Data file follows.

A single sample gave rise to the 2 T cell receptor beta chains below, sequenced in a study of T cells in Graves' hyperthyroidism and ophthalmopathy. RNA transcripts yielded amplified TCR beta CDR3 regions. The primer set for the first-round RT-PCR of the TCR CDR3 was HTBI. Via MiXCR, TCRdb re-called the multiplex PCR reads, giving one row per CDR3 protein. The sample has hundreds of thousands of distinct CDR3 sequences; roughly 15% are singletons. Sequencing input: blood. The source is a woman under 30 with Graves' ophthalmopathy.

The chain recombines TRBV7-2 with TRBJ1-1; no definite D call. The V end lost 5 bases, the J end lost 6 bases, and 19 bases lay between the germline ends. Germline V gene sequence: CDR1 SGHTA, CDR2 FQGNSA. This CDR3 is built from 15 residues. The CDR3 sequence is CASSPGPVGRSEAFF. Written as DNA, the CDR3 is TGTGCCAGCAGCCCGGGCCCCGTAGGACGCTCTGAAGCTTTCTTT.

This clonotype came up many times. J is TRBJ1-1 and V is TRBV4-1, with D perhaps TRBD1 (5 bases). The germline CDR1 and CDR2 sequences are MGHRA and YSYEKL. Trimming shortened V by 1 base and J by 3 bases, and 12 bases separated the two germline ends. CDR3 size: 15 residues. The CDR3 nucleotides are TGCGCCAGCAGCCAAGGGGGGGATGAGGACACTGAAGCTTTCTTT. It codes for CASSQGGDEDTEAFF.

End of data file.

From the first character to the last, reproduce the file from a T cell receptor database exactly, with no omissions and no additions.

A single sample gave rise to the 2 T cell receptor beta chains below, sequenced in a study of T cells in Graves' hyperthyroidism and ophthalmopathy. RNA transcripts yielded amplified TCR beta CDR3 regions. The primer set for the first-round RT-PCR of the TCR CDR3 was HTBI. Via MiXCR, TCRdb re-called the multiplex PCR reads, giving one row per CDR3 protein. The sample has hundreds of thousands of distinct CDR3 sequences; roughly 15% are singletons. Sequencing input: blood. The source is a woman under 30 with Graves' ophthalmopathy.

The chain recombines TRBV7-2 with TRBJ1-1; no definite D call. The V end lost 5 bases, the J end lost 6 bases, and 19 bases lay between the germline ends. Germline V gene sequence: CDR1 SGHTA, CDR2 FQGNSA. This CDR3 is built from 15 residues. The CDR3 sequence is CASSPGPVGRSEAFF. Written as DNA, the CDR3 is TGTGCCAGCAGCCCGGGCCCCGTAGGACGCTCTGAAGCTTTCTTT.

This clonotype came up many times. J is TRBJ1-1 and V is TRBV4-1, with D perhaps TRBD1 (5 bases). The germline CDR1 and CDR2 sequences are MGHRA and YSYEKL. Trimming shortened V by 1 base and J by 3 bases, and 12 bases separated the two germline ends. CDR3 size: 15 residues. The CDR3 nucleotides are TGCGCCAGCAGCCAAGGGGGGGATGAGGACACTGAAGCTTTCTTT. It codes for CASSQGGDEDTEAFF.